Mutual Fund Investments are a great way to save for the future and enjoy tax benefits. ELSS offers both capital appreciation potential and income support. While SIP allows investors to make regular investments into mutual funds over time. In this article, let’s compare ELSS Vs SIP to see which one is a better option to invest your money.
What is ELSS?
ELSS stands for Equity Linked Savings Scheme, which is an investment instrument for tax saving. The scheme invests primarily in stocks with lower volatility than traditional equity funds. If you invest Rs. 150,000 in ELSS, you can save up to Rs. 46,800 every year. It reduces your taxable income by that amount.
Introduced on 1st January 2006, the scheme aims at providing incentives for investments into the securities market through mutual funds. Section 80C (1) of the Income Tax Act, 1961 incorporates the exemptions of the scheme. ELSS provides returns at low-risk levels. It also offers deductions under Section 10(38) of the Income Tax Act, 1961.
What is SIP?
SIP, also known as a Systematic Investment Plan, allows investors to invest a small amount of money on a periodic basis. You can invest frequently and earn better returns through SIP than the lump sum methods of investing. By investing in a mutual fund through a SIP, you can gradually grow your wealth over time. SIPs allow you to invest small amounts on a periodic basis. You can opt for weekly, monthly, quarterly, or bi-annual, depending on your preference as an investor. Investing through SIP provides you the benefits of compound interest. It means when your money earns returns, you reinvest the gains. The total amount then grows by earning more.
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ELSS Vs SIP – What is the Difference Between ELSS and SIP?
As discussed above, ELSS is a long-term tax-saving instrument and you can invest in it through a SIP. It simply means SIP is a method through which you are investing in any given scheme regularly. The following comparison of ELSS Vs SIP will help you understand them better:
|It is an investment instrument that helps you generate high returns and save taxes.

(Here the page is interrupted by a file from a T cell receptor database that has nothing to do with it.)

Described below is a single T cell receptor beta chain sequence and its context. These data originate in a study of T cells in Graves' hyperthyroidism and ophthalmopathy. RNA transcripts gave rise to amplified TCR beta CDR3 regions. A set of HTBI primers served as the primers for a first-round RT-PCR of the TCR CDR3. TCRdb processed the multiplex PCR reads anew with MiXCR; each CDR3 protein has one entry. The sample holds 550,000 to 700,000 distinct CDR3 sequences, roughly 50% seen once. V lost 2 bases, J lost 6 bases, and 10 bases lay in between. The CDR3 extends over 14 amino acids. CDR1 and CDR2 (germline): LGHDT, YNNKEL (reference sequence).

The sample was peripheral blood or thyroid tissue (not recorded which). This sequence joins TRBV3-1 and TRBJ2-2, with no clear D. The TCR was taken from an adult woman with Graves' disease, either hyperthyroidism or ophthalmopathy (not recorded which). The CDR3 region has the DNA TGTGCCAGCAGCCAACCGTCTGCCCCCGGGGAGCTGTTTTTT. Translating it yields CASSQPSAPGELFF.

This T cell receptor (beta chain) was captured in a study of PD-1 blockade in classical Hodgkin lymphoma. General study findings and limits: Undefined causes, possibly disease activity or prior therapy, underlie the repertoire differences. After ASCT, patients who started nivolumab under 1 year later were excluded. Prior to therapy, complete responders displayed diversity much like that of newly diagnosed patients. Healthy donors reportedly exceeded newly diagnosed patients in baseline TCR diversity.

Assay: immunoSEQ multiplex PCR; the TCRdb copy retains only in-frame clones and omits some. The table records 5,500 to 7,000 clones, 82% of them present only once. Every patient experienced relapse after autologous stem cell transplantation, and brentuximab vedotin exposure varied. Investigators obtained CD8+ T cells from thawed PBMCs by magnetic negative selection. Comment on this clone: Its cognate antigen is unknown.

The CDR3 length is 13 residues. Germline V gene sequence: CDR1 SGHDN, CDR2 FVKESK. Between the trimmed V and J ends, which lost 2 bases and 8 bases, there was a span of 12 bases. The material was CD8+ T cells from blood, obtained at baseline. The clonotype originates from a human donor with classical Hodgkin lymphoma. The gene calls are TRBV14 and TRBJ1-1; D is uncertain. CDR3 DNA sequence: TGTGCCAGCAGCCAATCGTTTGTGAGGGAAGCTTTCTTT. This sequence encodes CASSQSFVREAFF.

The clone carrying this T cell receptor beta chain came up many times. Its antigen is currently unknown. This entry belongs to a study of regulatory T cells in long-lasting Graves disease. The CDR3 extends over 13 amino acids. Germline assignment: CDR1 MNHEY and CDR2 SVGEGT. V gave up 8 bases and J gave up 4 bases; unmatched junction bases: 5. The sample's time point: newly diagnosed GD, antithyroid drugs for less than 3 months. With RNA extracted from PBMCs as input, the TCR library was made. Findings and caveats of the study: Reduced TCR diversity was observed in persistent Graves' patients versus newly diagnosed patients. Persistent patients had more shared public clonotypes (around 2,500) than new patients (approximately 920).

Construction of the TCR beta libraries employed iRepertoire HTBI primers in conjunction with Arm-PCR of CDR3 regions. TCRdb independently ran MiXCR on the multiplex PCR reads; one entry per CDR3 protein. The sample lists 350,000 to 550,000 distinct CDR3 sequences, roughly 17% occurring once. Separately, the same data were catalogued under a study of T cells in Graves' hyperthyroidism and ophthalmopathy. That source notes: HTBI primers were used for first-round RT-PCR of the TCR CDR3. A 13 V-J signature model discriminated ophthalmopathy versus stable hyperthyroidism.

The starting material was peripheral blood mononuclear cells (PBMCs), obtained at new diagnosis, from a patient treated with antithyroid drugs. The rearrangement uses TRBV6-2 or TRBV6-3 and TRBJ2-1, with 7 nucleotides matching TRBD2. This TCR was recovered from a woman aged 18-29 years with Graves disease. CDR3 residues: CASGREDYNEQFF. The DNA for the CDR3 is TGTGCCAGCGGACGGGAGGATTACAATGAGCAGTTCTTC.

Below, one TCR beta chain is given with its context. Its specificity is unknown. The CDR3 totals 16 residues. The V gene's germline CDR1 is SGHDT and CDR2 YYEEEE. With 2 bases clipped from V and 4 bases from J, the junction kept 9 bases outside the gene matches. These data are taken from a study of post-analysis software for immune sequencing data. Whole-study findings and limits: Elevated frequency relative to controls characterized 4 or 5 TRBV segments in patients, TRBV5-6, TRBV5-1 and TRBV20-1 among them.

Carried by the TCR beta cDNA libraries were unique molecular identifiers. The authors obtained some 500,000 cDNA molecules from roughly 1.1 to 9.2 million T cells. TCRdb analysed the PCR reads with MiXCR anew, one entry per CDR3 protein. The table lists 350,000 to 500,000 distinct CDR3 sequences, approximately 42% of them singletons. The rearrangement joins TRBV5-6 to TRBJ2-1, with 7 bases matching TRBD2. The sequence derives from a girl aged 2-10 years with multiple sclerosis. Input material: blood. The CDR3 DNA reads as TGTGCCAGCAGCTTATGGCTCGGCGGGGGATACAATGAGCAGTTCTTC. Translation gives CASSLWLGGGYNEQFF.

|It is only an investment method that helps you save in a disciplined way.
|You can enjoy a tax deduction of up to Rs. 150,000 in a year.
|The tax deduction is only applicable if the investment is done in ELSS.
|It has a lock-in period of 3 years.
|No lock-in period except for investments in ELSS
|The switch option is available only after the lock-in period is over.
|The switch option is available if an investment is not being made in ELSS.
|Tax saving is a major benefit of ELSS.
|Rupee cost averaging is a major benefit of SIP.
Benefits of SIP and ELSS
Benefits of SIP
- Investment Discipline: SIPs serve as a valuable tool for individuals who are new to the investment landscape and may not possess extensive market knowledge. Investing becomes convenient and cost-effective. With the option to invest as little as Rs 500, SIPs to all kinds of investors, who encounter challenges when it comes to saving money.
- Rupee Cost Averaging and Power of Compounding: SIP maintains a consistent investment amount. When the Net Asset Value (NAV) of the mutual fund decreases, more units are added to your account, and when the NAV rises, the investment’s value increases. Consequently, SIP effectively evens out rupee fluctuations. Also in the long term, you can enjoy the power of compounding.
Benefits of ELSS
- Tax Benefit: ELSS schemes are mutual funds that offer tax benefits on the investment amount. Investments up to INR 1,50,000 per annum qualify for tax exemption under Section 80C of the Income Tax Act. This tax benefit is exclusive to the ELSS category.
However, it is important to note that this is not a difference between the SIP and ELSS. SIP is a type of mode of investment in mutual funds. Thus, you can also invest through SIP in ELSS mutual funds.
ELSS vs SIP – Which is Better?
ELSS is an investment vehicle, while SIP is a way of investing not only in ELSS but in any other mutual fund. Therefore, you cannot compare ELSS with SIP as it is not an apple-to-apple comparison. Therefore, investors can combine both concepts together to earn the maximum benefit.
Investing in ELSS through SIP can help investors benefit from the systematic tax savings options and do not have to struggle the last minute for lumpsum amount to reduce their tax incidence. Also, investing through SIPs is a way to create savings discipline and give them the benefit of rupee cost averaging.
Frequently Asked Questions
The maximum benefit available for ELSS funds is INR 150,000 under Section 80C of the Income Tax Act, 1961.
When investors invest in ELSS funds through SIPs, the units bought first will be redeemed first when such units complete the lock in period of 3 years. In simple words, the redemption will be based on the first-in, first-out basis, where units are held by the investor for a minimum period of 3 years.
ELSS funds provide tax benefits of up to INR 1,50,000, but they are not tax-free at the time of redemption. During redemption, ELSS funds are subject to long term capital gains tax. However, taxpayers benefit from exemption up to INR 1,00,000 per financial year, beyond which they are taxed at a 10% rate.